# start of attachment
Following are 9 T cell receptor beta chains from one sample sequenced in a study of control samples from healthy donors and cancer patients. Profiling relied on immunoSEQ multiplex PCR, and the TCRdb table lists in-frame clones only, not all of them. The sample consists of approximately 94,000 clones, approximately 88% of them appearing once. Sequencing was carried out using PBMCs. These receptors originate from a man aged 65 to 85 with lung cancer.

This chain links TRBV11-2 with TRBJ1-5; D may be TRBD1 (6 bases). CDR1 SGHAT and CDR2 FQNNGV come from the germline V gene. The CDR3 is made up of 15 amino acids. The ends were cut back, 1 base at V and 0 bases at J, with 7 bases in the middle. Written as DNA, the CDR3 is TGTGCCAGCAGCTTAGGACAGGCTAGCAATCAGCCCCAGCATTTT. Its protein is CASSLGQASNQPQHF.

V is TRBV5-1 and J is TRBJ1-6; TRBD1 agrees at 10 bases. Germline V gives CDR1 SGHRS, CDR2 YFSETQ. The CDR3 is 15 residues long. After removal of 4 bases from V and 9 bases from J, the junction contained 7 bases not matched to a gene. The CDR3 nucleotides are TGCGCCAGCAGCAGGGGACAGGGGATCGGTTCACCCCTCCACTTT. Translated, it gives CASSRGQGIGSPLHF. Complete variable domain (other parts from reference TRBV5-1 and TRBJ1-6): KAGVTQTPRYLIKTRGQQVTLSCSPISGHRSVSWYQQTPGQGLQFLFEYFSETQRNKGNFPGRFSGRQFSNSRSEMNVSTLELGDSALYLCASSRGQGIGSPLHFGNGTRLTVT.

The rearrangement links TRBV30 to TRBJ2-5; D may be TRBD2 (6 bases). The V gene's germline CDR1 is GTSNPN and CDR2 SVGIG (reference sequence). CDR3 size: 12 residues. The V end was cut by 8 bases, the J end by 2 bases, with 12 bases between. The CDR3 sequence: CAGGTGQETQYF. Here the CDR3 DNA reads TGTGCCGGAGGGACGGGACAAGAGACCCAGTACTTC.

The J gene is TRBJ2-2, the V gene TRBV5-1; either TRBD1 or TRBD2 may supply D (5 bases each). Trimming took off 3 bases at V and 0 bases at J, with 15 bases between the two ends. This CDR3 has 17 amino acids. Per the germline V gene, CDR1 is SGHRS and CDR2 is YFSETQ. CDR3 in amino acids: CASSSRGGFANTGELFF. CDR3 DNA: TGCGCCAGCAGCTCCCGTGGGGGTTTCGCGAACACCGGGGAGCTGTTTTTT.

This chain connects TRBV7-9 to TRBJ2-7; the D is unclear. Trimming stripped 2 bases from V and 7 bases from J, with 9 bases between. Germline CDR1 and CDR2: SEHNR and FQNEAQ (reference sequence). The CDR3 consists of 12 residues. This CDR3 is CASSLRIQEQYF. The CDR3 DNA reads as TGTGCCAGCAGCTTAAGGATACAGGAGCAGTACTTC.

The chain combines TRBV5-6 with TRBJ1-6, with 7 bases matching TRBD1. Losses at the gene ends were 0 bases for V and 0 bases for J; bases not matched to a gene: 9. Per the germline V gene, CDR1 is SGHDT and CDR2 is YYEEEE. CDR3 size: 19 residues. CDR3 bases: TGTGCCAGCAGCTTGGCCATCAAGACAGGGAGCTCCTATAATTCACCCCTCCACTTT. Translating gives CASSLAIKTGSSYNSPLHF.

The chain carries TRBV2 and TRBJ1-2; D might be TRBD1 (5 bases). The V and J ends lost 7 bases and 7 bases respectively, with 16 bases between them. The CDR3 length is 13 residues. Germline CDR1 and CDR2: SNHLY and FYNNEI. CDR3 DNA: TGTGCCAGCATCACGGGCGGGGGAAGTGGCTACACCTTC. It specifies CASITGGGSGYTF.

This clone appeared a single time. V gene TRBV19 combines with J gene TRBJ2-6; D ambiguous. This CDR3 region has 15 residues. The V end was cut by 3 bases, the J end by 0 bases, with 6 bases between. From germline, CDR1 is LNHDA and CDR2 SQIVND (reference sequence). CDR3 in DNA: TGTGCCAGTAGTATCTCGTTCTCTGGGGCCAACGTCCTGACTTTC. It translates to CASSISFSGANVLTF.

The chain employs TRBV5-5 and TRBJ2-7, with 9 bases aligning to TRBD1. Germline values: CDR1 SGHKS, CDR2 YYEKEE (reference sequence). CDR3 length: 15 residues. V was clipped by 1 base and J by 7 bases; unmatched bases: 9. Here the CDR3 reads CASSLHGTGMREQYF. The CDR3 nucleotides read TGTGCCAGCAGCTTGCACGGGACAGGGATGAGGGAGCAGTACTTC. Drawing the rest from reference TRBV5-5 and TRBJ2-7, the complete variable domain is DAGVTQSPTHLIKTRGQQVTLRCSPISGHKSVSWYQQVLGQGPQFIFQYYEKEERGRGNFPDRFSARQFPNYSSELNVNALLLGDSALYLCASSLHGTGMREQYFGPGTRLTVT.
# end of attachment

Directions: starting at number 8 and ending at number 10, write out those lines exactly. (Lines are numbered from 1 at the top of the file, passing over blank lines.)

The chain carries TRBV2 and TRBJ1-2; D might be TRBD1 (5 bases). The V and J ends lost 7 bases and 7 bases respectively, with 16 bases between them. The CDR3 length is 13 residues. Germline CDR1 and CDR2: SNHLY and FYNNEI. CDR3 DNA: TGTGCCAGCATCACGGGCGGGGGAAGTGGCTACACCTTC. It specifies CASITGGGSGYTF.

This clone appeared a single time. V gene TRBV19 combines with J gene TRBJ2-6; D ambiguous. This CDR3 region has 15 residues. The V end was cut by 3 bases, the J end by 0 bases, with 6 bases between. From germline, CDR1 is LNHDA and CDR2 SQIVND (reference sequence). CDR3 in DNA: TGTGCCAGTAGTATCTCGTTCTCTGGGGCCAACGTCCTGACTTTC. It translates to CASSISFSGANVLTF.

The chain employs TRBV5-5 and TRBJ2-7, with 9 bases aligning to TRBD1. Germline values: CDR1 SGHKS, CDR2 YYEKEE (reference sequence). CDR3 length: 15 residues. V was clipped by 1 base and J by 7 bases; unmatched bases: 9. Here the CDR3 reads CASSLHGTGMREQYF. The CDR3 nucleotides read TGTGCCAGCAGCTTGCACGGGACAGGGATGAGGGAGCAGTACTTC. Drawing the rest from reference TRBV5-5 and TRBJ2-7, the complete variable domain is DAGVTQSPTHLIKTRGQQVTLRCSPISGHKSVSWYQQVLGQGPQFIFQYYEKEERGRGNFPDRFSARQFPNYSSELNVNALLLGDSALYLCASSLHGTGMREQYFGPGTRLTVT.